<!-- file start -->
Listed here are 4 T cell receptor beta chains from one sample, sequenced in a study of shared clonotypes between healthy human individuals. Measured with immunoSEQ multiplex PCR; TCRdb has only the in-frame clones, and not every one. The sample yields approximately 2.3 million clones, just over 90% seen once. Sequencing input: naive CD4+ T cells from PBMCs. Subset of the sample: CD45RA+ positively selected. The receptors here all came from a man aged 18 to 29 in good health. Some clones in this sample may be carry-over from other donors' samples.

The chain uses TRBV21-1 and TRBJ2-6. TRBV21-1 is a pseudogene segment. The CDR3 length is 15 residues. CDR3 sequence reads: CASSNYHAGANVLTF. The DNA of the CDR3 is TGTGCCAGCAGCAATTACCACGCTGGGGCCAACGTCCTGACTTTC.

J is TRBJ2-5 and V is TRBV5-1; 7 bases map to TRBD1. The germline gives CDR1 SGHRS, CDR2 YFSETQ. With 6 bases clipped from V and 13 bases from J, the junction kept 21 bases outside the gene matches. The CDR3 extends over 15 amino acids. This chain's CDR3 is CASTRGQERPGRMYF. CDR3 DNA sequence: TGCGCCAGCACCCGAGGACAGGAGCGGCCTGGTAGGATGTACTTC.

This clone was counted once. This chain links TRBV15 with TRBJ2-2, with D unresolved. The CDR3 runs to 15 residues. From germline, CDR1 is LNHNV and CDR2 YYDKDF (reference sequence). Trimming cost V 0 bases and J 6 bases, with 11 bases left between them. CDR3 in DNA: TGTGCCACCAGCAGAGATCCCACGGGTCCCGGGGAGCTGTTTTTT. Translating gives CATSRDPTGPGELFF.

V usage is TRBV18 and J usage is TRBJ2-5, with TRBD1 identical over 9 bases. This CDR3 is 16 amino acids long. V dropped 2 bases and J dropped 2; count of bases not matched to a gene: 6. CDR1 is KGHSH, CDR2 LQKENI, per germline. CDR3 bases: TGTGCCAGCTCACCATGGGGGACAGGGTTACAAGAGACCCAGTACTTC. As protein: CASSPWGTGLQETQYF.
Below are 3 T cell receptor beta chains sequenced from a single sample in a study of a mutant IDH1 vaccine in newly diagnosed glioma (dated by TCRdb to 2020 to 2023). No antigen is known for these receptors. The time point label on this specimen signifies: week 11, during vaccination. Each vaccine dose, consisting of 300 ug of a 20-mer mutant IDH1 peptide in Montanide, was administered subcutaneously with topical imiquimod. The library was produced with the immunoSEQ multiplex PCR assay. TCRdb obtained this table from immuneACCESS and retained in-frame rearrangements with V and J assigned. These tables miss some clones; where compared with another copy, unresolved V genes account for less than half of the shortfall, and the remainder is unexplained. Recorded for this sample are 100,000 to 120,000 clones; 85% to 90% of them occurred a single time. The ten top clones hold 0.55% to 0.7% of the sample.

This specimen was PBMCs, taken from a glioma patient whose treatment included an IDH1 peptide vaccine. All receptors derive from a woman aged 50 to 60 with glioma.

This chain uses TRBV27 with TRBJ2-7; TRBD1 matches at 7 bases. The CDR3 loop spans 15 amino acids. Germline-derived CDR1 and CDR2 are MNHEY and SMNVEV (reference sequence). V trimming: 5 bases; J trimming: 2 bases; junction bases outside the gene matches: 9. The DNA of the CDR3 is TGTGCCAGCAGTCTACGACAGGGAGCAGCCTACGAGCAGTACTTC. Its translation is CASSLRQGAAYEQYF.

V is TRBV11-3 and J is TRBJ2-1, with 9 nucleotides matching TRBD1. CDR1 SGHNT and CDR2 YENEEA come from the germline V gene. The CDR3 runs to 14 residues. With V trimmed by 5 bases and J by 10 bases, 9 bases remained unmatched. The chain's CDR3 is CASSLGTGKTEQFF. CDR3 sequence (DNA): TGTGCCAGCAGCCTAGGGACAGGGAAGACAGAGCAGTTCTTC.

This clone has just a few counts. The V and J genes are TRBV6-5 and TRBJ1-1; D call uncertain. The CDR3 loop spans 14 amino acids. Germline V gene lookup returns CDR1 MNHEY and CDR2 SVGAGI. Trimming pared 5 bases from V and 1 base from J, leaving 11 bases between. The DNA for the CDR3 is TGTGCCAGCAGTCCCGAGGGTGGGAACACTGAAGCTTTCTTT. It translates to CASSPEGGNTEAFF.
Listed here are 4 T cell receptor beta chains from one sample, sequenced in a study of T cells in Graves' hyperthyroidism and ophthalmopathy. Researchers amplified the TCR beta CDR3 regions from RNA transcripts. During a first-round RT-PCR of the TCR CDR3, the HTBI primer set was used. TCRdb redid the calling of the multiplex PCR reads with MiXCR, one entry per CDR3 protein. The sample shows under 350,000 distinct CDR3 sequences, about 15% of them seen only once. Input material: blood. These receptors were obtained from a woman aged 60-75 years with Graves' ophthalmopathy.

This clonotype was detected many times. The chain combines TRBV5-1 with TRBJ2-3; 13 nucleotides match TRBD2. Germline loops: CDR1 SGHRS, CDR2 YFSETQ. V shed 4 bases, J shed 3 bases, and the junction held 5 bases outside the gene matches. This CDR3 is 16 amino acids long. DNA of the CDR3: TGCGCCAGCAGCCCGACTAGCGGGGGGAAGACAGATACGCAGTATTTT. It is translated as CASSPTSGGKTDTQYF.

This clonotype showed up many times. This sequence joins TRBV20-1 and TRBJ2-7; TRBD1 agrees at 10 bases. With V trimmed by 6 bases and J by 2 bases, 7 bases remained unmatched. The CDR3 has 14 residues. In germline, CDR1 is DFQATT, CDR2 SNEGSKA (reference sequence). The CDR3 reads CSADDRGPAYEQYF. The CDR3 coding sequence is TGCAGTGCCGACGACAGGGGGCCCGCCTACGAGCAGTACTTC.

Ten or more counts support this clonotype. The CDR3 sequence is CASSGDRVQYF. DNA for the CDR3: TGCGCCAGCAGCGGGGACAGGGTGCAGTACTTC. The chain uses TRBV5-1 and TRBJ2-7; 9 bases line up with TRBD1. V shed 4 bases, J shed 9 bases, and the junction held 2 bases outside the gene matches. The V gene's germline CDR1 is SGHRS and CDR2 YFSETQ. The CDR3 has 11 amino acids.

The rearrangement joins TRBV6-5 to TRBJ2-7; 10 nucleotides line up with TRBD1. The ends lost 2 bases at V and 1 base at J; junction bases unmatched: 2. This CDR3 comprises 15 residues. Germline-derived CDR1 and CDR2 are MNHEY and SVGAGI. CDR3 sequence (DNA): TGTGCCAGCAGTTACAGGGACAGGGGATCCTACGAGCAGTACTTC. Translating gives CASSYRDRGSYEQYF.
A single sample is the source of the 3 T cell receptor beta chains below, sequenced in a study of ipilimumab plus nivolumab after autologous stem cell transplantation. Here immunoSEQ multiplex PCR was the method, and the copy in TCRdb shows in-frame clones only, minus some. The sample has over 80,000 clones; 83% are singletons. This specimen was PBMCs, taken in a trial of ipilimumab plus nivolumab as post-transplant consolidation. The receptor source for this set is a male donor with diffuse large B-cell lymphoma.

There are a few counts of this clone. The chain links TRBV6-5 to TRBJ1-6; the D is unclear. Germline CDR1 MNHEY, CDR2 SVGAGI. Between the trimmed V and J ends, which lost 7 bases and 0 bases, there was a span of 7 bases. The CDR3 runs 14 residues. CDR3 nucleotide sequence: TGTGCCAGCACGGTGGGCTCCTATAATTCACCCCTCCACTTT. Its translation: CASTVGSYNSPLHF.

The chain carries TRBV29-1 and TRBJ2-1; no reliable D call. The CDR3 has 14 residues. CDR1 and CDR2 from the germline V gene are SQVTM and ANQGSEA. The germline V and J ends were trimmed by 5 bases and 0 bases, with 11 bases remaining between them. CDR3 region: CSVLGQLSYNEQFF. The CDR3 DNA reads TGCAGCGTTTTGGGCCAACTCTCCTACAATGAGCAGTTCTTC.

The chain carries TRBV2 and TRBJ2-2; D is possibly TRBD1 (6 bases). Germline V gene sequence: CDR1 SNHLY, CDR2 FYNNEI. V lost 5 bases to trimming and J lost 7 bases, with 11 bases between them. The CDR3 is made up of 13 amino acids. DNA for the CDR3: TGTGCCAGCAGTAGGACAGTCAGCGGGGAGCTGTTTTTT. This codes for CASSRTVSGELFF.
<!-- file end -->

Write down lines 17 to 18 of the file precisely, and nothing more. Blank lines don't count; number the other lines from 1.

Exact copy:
There are a few counts of this clone. The chain links TRBV6-5 to TRBJ1-6; the D is unclear. Germline CDR1 MNHEY, CDR2 SVGAGI. Between the trimmed V and J ends, which lost 7 bases and 0 bases, there was a span of 7 bases. The CDR3 runs 14 residues. CDR3 nucleotide sequence: TGTGCCAGCACGGTGGGCTCCTATAATTCACCCCTCCACTTT. Its translation: CASTVGSYNSPLHF.

The chain carries TRBV29-1 and TRBJ2-1; no reliable D call. The CDR3 has 14 residues. CDR1 and CDR2 from the germline V gene are SQVTM and ANQGSEA. The germline V and J ends were trimmed by 5 bases and 0 bases, with 11 bases remaining between them. CDR3 region: CSVLGQLSYNEQFF. The CDR3 DNA reads TGCAGCGTTTTGGGCCAACTCTCCTACAATGAGCAGTTCTTC.